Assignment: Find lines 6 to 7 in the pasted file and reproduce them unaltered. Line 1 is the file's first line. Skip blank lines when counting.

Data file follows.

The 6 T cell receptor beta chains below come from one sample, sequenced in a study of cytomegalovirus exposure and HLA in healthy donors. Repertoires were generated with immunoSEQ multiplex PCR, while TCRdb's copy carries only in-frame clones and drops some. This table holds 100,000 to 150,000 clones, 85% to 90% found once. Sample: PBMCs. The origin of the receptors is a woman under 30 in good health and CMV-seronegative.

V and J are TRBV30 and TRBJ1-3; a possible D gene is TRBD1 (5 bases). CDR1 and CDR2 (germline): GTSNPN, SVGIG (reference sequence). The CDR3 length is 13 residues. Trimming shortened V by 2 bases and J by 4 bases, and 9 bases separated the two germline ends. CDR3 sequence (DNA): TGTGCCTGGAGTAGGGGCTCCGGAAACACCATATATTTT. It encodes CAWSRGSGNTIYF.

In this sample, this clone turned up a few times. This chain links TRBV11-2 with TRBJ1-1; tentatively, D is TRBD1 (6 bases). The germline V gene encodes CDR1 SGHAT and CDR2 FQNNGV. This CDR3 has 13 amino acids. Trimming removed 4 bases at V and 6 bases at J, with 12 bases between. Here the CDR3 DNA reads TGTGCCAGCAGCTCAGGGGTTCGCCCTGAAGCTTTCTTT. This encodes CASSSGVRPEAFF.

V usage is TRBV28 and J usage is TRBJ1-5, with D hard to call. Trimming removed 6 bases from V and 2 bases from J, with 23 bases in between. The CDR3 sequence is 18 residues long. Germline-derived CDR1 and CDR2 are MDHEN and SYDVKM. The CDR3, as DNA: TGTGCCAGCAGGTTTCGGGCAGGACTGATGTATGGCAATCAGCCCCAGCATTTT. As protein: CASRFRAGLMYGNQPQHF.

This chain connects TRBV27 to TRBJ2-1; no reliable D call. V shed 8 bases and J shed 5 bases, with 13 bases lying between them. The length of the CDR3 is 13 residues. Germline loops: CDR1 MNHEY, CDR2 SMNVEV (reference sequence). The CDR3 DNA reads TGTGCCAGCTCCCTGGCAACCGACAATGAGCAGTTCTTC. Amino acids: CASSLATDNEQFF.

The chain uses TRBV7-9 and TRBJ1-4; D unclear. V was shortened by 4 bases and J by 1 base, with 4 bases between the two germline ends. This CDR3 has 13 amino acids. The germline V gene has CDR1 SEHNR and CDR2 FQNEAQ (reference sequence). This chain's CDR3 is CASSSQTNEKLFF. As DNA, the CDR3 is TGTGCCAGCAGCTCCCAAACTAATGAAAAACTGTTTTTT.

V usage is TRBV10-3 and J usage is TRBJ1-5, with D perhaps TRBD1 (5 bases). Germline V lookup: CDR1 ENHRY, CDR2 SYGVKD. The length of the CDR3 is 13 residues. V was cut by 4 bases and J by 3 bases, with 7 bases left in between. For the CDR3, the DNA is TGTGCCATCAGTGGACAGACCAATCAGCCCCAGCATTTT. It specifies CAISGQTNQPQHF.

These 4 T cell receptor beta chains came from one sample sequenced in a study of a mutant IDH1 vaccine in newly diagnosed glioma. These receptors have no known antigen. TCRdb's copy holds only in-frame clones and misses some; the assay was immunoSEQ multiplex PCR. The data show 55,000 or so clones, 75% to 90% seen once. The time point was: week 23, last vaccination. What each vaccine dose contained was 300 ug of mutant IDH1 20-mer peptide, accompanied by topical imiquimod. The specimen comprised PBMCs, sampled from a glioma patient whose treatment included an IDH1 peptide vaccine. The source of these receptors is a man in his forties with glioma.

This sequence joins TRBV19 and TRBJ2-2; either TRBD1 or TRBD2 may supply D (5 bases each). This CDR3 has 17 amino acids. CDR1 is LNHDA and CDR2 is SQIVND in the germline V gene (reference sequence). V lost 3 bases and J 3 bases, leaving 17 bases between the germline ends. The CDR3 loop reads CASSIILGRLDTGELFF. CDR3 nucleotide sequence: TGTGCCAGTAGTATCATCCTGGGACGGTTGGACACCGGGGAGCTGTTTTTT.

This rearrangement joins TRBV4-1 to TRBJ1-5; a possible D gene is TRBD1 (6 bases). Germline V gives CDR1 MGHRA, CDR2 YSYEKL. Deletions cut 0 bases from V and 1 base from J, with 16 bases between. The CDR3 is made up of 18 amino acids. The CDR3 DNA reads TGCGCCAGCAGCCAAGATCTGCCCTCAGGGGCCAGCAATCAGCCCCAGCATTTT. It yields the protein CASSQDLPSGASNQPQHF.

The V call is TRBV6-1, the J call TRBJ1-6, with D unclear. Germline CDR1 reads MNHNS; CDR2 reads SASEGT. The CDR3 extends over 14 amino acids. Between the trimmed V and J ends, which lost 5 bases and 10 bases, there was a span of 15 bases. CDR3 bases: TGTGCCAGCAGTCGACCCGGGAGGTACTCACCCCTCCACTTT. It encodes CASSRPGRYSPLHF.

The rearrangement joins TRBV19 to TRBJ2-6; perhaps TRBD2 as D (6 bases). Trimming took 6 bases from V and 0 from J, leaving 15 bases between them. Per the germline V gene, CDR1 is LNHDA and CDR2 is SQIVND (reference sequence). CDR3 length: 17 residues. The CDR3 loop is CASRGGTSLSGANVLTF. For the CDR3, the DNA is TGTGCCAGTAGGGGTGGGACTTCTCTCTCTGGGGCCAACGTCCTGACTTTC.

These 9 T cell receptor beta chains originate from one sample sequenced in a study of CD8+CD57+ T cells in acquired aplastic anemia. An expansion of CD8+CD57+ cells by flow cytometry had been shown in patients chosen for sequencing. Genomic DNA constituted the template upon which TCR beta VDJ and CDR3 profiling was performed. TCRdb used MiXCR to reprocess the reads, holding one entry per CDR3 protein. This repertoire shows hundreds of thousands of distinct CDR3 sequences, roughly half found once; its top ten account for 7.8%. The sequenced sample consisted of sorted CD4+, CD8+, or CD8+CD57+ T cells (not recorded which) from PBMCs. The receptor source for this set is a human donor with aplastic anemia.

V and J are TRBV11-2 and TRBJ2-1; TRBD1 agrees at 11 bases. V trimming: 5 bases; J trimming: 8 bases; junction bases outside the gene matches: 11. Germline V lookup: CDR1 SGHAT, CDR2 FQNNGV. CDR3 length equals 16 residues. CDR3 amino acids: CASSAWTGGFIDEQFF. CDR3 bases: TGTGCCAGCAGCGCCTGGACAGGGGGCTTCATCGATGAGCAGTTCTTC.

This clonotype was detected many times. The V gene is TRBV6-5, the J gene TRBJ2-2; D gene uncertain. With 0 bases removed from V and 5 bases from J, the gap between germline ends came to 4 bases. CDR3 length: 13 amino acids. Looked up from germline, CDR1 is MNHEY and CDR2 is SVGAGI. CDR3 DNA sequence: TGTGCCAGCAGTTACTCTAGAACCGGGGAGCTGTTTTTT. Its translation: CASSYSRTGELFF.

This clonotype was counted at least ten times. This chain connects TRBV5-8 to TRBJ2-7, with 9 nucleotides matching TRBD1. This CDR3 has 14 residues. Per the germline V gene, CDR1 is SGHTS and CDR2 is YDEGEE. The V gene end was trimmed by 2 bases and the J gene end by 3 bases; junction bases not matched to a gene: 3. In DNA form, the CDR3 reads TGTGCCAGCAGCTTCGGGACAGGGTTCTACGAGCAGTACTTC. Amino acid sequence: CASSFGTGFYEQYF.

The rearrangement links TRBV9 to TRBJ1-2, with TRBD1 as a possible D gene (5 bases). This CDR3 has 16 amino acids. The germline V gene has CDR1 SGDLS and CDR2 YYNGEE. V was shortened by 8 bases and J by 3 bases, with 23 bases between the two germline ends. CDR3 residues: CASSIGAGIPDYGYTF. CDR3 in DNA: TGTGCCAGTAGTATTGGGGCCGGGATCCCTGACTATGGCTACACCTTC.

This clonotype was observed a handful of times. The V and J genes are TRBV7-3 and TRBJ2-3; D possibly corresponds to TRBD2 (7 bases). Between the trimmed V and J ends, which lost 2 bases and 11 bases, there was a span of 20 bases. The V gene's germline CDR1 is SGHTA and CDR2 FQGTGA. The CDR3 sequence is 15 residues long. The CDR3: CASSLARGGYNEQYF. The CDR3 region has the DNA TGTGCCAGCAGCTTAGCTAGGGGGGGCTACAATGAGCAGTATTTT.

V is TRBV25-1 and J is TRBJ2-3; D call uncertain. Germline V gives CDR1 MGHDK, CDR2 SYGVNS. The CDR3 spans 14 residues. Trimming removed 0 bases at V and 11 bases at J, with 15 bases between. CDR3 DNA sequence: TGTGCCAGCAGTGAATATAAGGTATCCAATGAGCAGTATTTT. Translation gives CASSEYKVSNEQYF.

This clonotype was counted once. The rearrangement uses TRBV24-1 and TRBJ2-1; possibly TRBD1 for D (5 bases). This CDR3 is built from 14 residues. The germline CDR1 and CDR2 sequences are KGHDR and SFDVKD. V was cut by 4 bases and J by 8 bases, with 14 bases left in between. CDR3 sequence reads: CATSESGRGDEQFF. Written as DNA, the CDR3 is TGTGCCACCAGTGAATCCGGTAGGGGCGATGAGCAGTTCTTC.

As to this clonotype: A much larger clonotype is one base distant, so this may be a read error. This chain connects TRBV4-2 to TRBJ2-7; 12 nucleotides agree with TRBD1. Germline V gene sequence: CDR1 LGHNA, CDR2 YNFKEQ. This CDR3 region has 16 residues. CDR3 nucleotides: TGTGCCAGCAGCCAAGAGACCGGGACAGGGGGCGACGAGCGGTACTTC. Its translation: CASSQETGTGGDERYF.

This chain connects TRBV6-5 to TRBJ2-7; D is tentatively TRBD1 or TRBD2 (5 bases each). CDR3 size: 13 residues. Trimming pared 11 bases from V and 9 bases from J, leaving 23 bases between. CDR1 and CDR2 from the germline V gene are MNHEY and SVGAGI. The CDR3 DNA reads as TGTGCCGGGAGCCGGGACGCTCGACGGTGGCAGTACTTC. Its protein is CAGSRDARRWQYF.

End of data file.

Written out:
The chain uses TRBV7-9 and TRBJ1-4; D unclear. V was shortened by 4 bases and J by 1 base, with 4 bases between the two germline ends. This CDR3 has 13 amino acids. The germline V gene has CDR1 SEHNR and CDR2 FQNEAQ (reference sequence). This chain's CDR3 is CASSSQTNEKLFF. As DNA, the CDR3 is TGTGCCAGCAGCTCCCAAACTAATGAAAAACTGTTTTTT.

V usage is TRBV10-3 and J usage is TRBJ1-5, with D perhaps TRBD1 (5 bases). Germline V lookup: CDR1 ENHRY, CDR2 SYGVKD. The length of the CDR3 is 13 residues. V was cut by 4 bases and J by 3 bases, with 7 bases left in between. For the CDR3, the DNA is TGTGCCATCAGTGGACAGACCAATCAGCCCCAGCATTTT. It specifies CAISGQTNQPQHF.